Still working through my notes from the last few days …
I do not know how big a part of the equation this will play in Packers’ decision making, but I can say that I am not convinced, based on a few things I have heard, Packers think Jordan Love is ready to be at the wheel of a championship team. Remember, for all this noise, Green Bay was a better fourth quarter away from the Super Bowl in January, and I think when you have a team like that, if you’re a GM like Brian Gutekunst or a coach like Matt LaFleur, it is your responsibility to protect the team’s ability to compete for a title. And right now I do not have the feeling that throwing love out there would do it.
• I think it’s fair to say now that the player class that was most affected by this year’s funky predraft process was the player who had medical issues. Tennessee G Trey Smith’s problem with blood clots from a few years ago, which almost ended his football career, was settled as a difficult problem for the team doctors to sign clearing – so a guy with a great football character and a lot of production on site that may have been a day 2-choice otherwise, slipped all the way to the sixth round. (One problem was that his play slipped a bit, which may have been in part because the medication he was taking for blood clots limited how much he could practice during the week.) Alabama LB Dylan Moses is another example. Now the once-loudly proclaimed Moses game played flat after a promising New Year, so that was a factor too. But just as great was the fact that he needed to get his knee shot up before each game just to be able to play last year. He liquidated without being pulled out and signed with the Jaguars as a college-free agent. If there had been “30” visits this year where players can meet with team doctors, would it have made a difference? It is difficult to know for sure in individual cases. But what we can say is the lack of opportunity to take on these tours that certainly did not help guys like Smith and Moses.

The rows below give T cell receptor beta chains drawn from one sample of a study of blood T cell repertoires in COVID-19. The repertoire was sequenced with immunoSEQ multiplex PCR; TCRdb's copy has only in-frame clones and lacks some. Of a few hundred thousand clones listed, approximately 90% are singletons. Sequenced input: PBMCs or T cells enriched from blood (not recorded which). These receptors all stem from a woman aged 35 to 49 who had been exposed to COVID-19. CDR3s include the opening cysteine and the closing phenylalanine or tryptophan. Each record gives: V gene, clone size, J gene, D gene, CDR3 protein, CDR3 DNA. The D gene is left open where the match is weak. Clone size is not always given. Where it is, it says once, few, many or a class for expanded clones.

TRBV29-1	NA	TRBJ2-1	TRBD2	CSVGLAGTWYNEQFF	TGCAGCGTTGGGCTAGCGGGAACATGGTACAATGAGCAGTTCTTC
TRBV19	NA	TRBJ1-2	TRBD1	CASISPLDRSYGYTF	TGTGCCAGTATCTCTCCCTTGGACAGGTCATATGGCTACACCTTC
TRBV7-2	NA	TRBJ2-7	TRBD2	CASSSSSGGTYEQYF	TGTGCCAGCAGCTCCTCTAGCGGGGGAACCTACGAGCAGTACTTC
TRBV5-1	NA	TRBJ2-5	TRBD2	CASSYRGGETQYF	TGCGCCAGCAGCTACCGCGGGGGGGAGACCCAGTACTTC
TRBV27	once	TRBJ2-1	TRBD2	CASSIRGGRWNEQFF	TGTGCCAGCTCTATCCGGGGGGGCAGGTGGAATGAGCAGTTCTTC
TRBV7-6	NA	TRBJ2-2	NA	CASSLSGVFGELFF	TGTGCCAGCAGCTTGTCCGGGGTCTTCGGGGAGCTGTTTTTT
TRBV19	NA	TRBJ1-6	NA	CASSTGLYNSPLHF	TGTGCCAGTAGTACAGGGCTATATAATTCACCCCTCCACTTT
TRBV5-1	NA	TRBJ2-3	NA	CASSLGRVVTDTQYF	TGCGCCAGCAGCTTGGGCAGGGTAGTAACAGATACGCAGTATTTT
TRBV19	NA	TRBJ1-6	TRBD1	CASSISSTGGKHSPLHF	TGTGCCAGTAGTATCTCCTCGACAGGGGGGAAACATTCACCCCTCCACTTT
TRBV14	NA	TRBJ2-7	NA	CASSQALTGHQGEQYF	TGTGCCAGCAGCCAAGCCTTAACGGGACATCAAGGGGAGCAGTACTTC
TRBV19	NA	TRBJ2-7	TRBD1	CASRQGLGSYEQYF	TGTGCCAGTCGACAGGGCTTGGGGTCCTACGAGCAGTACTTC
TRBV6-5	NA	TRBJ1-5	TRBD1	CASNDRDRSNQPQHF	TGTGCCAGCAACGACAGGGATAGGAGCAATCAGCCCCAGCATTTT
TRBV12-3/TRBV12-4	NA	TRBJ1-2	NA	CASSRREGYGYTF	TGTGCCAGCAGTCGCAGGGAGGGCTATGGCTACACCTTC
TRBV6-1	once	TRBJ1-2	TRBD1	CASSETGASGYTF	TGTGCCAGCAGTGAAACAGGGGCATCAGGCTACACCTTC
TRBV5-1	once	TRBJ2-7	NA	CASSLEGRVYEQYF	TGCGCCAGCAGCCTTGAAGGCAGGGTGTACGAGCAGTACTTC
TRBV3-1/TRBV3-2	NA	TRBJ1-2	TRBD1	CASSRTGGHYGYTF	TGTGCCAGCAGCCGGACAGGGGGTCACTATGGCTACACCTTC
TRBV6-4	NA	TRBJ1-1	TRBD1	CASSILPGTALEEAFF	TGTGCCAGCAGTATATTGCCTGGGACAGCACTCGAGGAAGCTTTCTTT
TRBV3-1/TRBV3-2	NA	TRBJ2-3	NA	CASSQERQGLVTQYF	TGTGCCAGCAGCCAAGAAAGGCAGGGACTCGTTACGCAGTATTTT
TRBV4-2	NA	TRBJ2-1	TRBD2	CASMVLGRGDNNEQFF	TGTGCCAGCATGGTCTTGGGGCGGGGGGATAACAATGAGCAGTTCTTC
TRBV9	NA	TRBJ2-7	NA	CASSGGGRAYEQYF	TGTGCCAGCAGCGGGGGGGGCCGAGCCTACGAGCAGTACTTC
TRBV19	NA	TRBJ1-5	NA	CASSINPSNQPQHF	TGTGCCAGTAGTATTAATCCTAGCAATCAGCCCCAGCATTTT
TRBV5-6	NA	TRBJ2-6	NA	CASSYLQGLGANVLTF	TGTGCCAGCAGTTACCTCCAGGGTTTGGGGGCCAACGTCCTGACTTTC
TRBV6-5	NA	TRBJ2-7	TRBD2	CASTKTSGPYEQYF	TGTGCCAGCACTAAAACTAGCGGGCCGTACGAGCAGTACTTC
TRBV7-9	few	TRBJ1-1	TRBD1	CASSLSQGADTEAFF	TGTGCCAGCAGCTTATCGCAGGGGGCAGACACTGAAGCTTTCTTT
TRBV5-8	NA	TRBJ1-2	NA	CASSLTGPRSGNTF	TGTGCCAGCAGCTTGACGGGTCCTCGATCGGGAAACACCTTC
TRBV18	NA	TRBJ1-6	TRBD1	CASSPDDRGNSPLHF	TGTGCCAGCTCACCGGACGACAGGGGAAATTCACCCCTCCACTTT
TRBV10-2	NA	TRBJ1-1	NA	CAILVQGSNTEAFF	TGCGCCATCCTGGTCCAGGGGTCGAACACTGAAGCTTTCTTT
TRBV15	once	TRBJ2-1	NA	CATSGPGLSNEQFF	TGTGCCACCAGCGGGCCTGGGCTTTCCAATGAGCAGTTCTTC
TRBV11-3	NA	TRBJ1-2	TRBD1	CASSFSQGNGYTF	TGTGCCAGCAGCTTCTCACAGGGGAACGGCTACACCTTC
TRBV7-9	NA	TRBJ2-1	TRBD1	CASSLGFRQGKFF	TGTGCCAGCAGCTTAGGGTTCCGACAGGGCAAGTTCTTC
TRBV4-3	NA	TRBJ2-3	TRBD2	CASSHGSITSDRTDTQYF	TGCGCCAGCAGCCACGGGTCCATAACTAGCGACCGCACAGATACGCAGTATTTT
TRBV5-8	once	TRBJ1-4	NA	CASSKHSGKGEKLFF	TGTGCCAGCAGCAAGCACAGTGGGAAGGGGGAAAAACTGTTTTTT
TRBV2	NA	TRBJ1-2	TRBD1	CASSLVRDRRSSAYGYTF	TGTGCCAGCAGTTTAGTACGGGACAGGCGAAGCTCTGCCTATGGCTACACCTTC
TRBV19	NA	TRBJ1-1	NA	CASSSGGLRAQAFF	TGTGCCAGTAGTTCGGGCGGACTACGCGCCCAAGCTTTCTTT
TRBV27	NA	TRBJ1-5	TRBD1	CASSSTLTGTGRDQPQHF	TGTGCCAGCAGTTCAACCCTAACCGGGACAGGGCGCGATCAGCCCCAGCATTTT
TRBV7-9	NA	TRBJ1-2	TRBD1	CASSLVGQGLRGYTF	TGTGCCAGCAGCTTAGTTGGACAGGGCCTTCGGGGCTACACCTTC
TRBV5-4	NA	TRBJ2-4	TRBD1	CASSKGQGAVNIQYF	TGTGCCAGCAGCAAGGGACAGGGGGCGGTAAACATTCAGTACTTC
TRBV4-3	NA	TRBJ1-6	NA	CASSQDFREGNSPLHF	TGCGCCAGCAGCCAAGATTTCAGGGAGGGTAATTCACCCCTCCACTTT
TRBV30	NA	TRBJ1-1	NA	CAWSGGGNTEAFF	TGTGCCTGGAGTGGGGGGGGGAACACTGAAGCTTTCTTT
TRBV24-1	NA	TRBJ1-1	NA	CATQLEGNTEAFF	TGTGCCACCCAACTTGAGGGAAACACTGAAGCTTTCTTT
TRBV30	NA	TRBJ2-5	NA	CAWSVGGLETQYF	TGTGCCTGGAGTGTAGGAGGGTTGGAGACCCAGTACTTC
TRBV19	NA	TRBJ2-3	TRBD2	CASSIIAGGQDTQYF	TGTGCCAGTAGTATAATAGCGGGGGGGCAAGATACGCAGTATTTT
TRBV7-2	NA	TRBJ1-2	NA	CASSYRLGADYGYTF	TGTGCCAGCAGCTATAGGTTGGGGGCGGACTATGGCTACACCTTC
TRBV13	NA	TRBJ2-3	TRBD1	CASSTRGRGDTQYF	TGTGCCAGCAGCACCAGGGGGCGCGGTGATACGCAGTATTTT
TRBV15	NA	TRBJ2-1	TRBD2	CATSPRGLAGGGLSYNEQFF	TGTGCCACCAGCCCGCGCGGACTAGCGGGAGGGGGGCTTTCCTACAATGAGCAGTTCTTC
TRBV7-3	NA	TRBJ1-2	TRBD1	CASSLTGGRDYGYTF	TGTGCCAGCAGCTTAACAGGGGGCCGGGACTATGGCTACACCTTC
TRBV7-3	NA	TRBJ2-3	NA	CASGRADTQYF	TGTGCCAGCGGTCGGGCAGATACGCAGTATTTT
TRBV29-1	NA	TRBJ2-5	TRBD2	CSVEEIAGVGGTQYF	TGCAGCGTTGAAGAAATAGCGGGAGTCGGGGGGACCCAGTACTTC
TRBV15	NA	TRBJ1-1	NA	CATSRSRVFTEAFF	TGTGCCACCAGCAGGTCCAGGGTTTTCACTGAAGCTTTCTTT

• For what it’s worth – and we talked earlier in the offseason about the Patriots’ more cooperative approach – the circle remained very small on the quarterback decision (the decision itself, not the process). And in the end, Bill Belichick was, as one might expect, the man with the finger on the trigger. To that end, although I think New England liked Ohio State’s Justin Fields, only Belichick really knows if he would have taken Fields with the 15th pick if the circumstances of the election were different (and either both Fields and Jones were available, or only fields were available). But what about the rest of the draft? A veteran expert pointed out to me how, for the first time in a long time, New England did not throw any wild basket balls in rounds 2 to 7, which was an indicator to him that Belichick might be listening more to those around him.
• An interesting thing that appealed to the bears about Justin Fields was pretty much exactly what appealed to the Jaguars about Trevor Lawrence: He’s used to the kind of hurtful spotlight that comes with being a first player because he really lived under one since he was a teenager. “One of the things I like to look for and I know Ryan [Pace] also do you look for this with quarterback, how do they rise up when everyone is watching when that moment is just huge? Said Nagy. “Justin has been doing this all his life. You go back to high school and all those Elite 11 camps he’s been to, and he’s just always had a camera following him. And that’s probably one of the things, when we were able to get him here after we pulled him the next day, you could really feel like nothing’s too big for this kid. And everything Ryan and I saw on tape, you could see in person. Every minute that passed when he was in our building in, you could just feel his presence. You could just feel his quiet confidence. You can feel a small chip on his shoulder that I love. But you can also feel his humility, and you can feel that this kid is so eager to learn to grow and how to become a great NFL quarterback. “And everything that will be important in a market like Chicago.